One important broad point lesson to understand about computers is that they do not have the human capability to view situations as a gestalt (or unified whole) and to use this view to come up with certain kinds of information "all at once" (or seemingly so). For the computer to display such behavior, we must program it in terms of much smaller steps, steps which seem especially awkward or stilted to human intuition.

Consider for example that we draw a set of circles on a page and then ask someone whether the circles overlap, and which ones do: if the page is not huge (i.e., if we can see it all at once), the answer seems immediate to us. But to program a computer to do this, we must have it consider each possible pair of circles in turn, and have it "compute" whether or not the circles overlap. In essence, the computer does not "see" the circles so much as it knows their coordinates and sizes, and so must use this information to recover in many steps what is so immediate to us. (Of course, if we give the computer "eyes" by connecting a camera to it, we can imagine that it will "see" the answer as well as we do, but in fact this will require at least as much programming to achieve.) To be fair, of course, we are not ourselves conscious of the considerable low-level neural and physiological "work" that is done when we intuitively grasp such knowledge, but that is a topic for another course (if you are interested in such issues, consider courses in perception offered through the Psychology Department).

Your job, then, is to write an interactive graphics program which draws circles: the user will enter commands to draw a new circle of a specified color at a specified position on the screen. Your program will then draw the circle and compare it to other circles drawn previously. Any two circles which overlap should be modified to have a red color, and the whole scene should be re-drawn.

Your overall main method will therefore consist of a loop which:

- reads in a "command" string via a
`Scanner`

; each command should consist of three numbers (integers) and a color code (you can use the initial letters for orange, yellow, green, blue and purple, saving red for the overlapping circles). The three numbers represent the center coordinates and radius of the new circle. You should set up the Scanner itself inside the main method, but before the loop; - You should then add the newly-requested circle to an array of circles in the scene
(you can assume
there will never be more than a dozen circles); remember to keep track (with an
integer) of how many circles you currently have, as opposed to the total capacity
of the array;
- After adding the new circle to the array, you should check
**every pair of circles**to see if they overlap: if they do, set the color of**each circle**to red. To check every pair of circles, use a nested loop, similar to the one you used for the multi-verse song lab: note that you don't need to cmpare circle A to B*and*circle B to A, just check each pair once (you also don't need to, or want to, check to see if circles overlap themselves). - Once you have checked and modified (if necessary) the circles, you should re-draw all the circles in the array (up to the actual fill point, not the total capacity). Then go back around the loop and do it all again. (If you want to, you could allow some special command, such as "Q", to act as a quitting command.)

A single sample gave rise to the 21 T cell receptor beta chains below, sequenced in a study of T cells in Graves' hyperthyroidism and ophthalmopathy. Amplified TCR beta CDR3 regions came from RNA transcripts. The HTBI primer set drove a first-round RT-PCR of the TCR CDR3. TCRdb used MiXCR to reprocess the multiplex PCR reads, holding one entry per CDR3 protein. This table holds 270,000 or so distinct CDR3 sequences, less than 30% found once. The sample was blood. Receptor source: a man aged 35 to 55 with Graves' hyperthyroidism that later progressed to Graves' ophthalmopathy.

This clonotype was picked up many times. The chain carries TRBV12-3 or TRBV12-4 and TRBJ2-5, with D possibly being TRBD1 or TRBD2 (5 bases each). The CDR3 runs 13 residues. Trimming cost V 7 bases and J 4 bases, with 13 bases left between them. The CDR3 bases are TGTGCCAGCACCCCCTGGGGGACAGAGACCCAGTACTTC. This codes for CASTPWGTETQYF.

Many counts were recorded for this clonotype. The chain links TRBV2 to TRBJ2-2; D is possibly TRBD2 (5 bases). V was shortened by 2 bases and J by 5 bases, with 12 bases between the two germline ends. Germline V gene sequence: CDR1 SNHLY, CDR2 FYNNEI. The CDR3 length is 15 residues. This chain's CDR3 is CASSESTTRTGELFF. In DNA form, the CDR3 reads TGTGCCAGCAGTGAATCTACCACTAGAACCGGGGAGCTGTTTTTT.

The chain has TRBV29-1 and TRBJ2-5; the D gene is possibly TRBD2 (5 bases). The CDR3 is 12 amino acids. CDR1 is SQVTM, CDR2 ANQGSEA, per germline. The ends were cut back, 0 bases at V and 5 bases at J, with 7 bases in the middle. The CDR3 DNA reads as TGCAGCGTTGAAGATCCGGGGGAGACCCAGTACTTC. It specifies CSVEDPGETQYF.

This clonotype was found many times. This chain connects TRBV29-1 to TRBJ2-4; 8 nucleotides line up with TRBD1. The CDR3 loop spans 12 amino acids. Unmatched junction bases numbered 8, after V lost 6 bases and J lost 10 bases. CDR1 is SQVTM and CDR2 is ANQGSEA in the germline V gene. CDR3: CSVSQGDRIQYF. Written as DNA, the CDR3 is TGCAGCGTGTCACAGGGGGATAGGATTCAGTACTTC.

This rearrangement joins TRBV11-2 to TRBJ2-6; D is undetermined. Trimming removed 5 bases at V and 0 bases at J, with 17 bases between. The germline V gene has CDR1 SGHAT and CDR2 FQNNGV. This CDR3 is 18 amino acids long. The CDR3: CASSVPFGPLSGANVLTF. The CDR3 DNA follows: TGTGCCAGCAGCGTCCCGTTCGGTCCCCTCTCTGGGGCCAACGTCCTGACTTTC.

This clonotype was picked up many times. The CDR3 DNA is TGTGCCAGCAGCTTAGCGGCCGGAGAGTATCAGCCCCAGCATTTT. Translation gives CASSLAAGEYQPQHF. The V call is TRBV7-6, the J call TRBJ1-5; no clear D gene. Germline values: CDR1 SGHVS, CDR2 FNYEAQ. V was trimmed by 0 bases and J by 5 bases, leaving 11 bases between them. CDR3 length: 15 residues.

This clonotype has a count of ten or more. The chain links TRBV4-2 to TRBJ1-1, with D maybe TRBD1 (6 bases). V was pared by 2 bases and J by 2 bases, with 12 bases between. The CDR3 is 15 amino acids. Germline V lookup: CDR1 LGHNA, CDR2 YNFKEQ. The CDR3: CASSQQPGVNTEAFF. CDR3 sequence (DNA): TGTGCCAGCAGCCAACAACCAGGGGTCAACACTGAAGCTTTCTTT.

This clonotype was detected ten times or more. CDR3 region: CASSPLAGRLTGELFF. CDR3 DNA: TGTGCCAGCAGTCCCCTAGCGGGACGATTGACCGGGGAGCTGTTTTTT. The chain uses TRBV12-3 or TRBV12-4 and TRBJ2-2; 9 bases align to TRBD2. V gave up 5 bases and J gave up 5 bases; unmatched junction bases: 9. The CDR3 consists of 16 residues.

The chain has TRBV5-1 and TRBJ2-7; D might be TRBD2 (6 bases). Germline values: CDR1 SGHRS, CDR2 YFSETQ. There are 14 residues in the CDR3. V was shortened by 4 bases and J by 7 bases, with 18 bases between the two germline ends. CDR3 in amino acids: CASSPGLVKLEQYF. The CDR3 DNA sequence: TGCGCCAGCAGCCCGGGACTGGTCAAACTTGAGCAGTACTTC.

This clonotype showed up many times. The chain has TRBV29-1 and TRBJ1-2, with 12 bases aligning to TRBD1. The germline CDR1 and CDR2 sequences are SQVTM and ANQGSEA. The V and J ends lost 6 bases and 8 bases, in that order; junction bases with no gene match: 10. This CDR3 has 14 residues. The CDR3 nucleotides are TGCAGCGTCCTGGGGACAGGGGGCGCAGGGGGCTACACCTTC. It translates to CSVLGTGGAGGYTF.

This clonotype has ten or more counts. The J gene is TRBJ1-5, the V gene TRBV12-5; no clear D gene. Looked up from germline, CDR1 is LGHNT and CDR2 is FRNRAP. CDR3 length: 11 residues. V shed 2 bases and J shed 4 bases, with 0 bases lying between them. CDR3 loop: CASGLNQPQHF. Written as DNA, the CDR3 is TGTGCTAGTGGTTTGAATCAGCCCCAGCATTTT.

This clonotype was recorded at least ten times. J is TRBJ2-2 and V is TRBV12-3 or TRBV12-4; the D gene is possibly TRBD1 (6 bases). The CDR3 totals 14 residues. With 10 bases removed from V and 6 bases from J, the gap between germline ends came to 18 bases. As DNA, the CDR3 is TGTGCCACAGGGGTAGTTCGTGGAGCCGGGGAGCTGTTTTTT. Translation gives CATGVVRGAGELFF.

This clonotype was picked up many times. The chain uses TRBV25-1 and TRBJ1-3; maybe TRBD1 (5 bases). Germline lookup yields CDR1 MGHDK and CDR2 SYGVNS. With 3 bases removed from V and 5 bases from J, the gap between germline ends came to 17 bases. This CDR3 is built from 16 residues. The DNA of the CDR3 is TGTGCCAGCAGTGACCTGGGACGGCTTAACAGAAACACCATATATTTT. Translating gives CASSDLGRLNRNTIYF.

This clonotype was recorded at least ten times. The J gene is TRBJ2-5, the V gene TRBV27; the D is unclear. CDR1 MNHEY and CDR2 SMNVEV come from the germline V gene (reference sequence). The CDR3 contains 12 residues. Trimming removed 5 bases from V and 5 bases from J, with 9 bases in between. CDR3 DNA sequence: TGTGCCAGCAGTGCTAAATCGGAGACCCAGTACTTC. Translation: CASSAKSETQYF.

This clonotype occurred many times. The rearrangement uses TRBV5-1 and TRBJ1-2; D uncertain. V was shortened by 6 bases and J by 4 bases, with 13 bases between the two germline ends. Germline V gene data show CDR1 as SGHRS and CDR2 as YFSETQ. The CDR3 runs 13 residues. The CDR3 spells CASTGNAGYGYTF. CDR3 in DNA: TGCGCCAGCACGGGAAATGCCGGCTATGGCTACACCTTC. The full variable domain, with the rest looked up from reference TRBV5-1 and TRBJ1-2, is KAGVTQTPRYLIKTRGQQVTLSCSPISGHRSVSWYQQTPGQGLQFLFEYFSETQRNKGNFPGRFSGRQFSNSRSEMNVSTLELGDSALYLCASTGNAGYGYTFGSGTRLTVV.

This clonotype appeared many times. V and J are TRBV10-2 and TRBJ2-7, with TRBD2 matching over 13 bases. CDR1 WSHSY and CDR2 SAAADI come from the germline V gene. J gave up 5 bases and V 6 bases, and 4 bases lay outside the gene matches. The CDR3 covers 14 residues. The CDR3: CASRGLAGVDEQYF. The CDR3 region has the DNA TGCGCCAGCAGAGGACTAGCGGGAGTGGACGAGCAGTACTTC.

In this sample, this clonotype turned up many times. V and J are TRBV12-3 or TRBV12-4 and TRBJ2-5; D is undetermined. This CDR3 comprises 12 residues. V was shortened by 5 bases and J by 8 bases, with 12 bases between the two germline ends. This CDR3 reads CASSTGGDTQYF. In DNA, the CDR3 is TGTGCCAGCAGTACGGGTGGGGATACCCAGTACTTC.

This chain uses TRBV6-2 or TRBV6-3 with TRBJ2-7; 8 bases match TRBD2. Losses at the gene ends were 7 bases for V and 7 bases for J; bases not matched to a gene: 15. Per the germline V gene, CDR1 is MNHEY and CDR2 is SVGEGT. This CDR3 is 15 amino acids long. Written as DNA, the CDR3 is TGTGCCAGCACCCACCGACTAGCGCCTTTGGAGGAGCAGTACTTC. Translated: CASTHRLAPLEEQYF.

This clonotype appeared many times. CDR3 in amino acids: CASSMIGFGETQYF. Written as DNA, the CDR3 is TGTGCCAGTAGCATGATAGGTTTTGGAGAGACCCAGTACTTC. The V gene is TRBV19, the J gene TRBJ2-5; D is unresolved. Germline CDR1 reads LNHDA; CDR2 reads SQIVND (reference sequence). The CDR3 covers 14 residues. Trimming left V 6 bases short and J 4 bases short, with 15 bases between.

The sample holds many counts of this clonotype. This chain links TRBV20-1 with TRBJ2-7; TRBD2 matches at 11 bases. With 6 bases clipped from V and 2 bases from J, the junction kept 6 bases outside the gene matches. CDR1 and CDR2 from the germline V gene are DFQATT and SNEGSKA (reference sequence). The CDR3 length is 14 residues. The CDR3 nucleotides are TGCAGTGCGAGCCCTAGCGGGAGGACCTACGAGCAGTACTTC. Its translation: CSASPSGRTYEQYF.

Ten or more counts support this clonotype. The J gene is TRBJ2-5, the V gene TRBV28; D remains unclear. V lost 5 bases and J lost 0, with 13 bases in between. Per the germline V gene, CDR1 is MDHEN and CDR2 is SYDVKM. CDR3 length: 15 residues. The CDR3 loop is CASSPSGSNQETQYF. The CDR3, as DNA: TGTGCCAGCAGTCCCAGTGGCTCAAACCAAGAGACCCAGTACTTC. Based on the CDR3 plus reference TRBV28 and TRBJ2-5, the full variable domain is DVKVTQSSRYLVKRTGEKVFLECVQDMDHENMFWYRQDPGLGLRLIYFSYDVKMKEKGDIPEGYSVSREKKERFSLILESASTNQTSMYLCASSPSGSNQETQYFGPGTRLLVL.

In addition to your `Main`

class with it's `main()`

method, you are
**required** to structure your circles in terms of a set of classes and sub-classes.
More specifically, you should have three related classes:

- a
`Point`

class which contains just a pair of integers for the coordinates of the point, a constructor method and a method to determine the distance between one point (on which the method is called) and another, second point (passed as a parameter to the method). The`distance`

method should return a Java`double`

value, and should be computed according to the usual formula (use the library function`Math.sqrt(...)`

to find the square root of a number). - a
`Circle`

class which adds an (integer) radius variable and a method to determine overlap between circles. The`overlap(...)`

method will be called on one Circle and take another as a parameter; it will return a boolean value (true or false). You can compute whether or not two circles overlap by comparing the distance between their center points to the sum of their radii (remember that you can still call a method on an object even if its class is a sub-class of the one that actually holds the method definition). - a
`ColoredCircle`

class which adds a color variable (remember to import`java.awt.*`

) and a method for painting the circle in a`Graphics`

object and a method for setting its color. Once again, this class will extend the last one (`Circle`

), so you will still be able to call the`distance(...)`

and`overlap(...)`

methods on it.

Given these three classes and the "architectural" sketch from above, you should be able to put together a program which will satisfy this specification and nicely illustrate some principles of class- and inheritance-based programming.